Thank you for the prompt response, Mr. Kirschbaum. Some people warned that the DLSE is understaffed, which could negatively affect cases. In your opinion, is that something I need to be worried about? Also, another attorney previously suggested that I pursue the matter with a lawyer to recover additional damages (and have my attorney fees covered by my employer). Doesn't that seem like a gamble?
Apologies for the double post. Just wanted to clarify that my work agreement has a Governing Law/Forum Selection Clause specifying NY.
I agree with the other attorneys that the contract needs to be reviewed for a true legal opinion. But if you worked exclusively in California, under direct control of this employer, it is very likely the DLSE will assume control. Would your chance of success be increased if you hire an attorney? Of course it would. And if you can get an attorney to represent you on a contingency basis, that would work well for you. Just know that most employers do not voluntarily pay your legal fees. To get them to pay your fees, it is almost certain you will have to obtain a judgment against them, in court, not through the DLSE, and have a judge award legal fees on top of the award. Over 90% of the cases settle. A settlement is a compromise of the claim. You will have to pay your attorney from the settlement, further reducing the amount you net. Some lawyers practice like this. If it sounds as though this works for you, try it.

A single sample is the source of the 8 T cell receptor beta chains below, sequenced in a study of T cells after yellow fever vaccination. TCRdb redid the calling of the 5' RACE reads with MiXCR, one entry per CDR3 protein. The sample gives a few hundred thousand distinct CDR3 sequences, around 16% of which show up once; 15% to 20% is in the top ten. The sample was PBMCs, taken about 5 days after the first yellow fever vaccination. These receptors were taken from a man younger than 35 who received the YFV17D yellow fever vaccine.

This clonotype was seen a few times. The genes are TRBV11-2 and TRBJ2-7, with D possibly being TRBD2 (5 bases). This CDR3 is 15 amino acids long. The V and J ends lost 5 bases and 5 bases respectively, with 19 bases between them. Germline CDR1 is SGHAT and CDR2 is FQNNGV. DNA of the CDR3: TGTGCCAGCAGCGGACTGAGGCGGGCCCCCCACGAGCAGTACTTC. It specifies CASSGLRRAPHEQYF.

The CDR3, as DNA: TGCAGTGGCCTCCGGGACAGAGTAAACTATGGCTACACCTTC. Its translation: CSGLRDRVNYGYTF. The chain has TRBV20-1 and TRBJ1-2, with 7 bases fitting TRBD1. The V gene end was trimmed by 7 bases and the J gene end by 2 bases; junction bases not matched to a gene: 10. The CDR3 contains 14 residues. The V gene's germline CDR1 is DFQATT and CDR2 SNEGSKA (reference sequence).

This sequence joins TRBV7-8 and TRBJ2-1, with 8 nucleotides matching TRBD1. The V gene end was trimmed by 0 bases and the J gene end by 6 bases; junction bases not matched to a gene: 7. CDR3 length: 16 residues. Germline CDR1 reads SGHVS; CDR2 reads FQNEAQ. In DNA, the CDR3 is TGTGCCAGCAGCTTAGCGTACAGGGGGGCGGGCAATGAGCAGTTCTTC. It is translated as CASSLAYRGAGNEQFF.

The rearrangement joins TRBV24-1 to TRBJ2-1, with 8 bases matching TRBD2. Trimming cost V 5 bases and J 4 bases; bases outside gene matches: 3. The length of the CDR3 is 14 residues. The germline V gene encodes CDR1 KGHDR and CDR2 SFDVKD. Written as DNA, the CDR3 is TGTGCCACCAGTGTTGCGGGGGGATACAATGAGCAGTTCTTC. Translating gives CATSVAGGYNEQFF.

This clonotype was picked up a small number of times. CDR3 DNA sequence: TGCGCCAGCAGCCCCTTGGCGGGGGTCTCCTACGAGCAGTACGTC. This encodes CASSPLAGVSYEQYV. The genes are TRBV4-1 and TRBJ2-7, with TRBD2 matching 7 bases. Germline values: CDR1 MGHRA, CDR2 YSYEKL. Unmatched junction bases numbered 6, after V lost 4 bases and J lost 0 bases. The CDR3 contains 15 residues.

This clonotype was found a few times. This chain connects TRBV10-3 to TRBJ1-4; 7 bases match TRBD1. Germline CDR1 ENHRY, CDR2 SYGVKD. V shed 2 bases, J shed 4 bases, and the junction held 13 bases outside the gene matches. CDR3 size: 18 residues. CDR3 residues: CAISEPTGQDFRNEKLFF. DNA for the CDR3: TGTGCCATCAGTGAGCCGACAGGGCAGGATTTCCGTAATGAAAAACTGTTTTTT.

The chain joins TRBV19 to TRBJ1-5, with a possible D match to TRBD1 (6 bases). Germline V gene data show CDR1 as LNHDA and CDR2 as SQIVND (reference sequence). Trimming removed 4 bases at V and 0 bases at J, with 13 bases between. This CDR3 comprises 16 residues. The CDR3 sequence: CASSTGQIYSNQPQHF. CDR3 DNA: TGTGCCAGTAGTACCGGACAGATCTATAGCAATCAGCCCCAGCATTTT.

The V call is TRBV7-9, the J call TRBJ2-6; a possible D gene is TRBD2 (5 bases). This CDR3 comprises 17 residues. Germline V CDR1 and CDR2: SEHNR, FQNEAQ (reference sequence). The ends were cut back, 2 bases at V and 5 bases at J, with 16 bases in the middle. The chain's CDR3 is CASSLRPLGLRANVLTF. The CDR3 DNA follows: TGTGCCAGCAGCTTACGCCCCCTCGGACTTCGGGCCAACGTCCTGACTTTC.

The DLSE has some good, hardworking deputies and some lazy ones. I have seen them get some very good results against employers but there are times when they drop the ball and don't do their job as well as they should. But it was set up to allow for relatively small cases that do not need the time and expense of a lawsuit and designed so that people can represent themselves, although attorneys are allowed. I have been there many times. Yes, it is understaffed. But so are the courts right now. Pick your poison. For a 10K case, I would chose the DLSE. If you can get a lawyer to write a demand letter, do that too.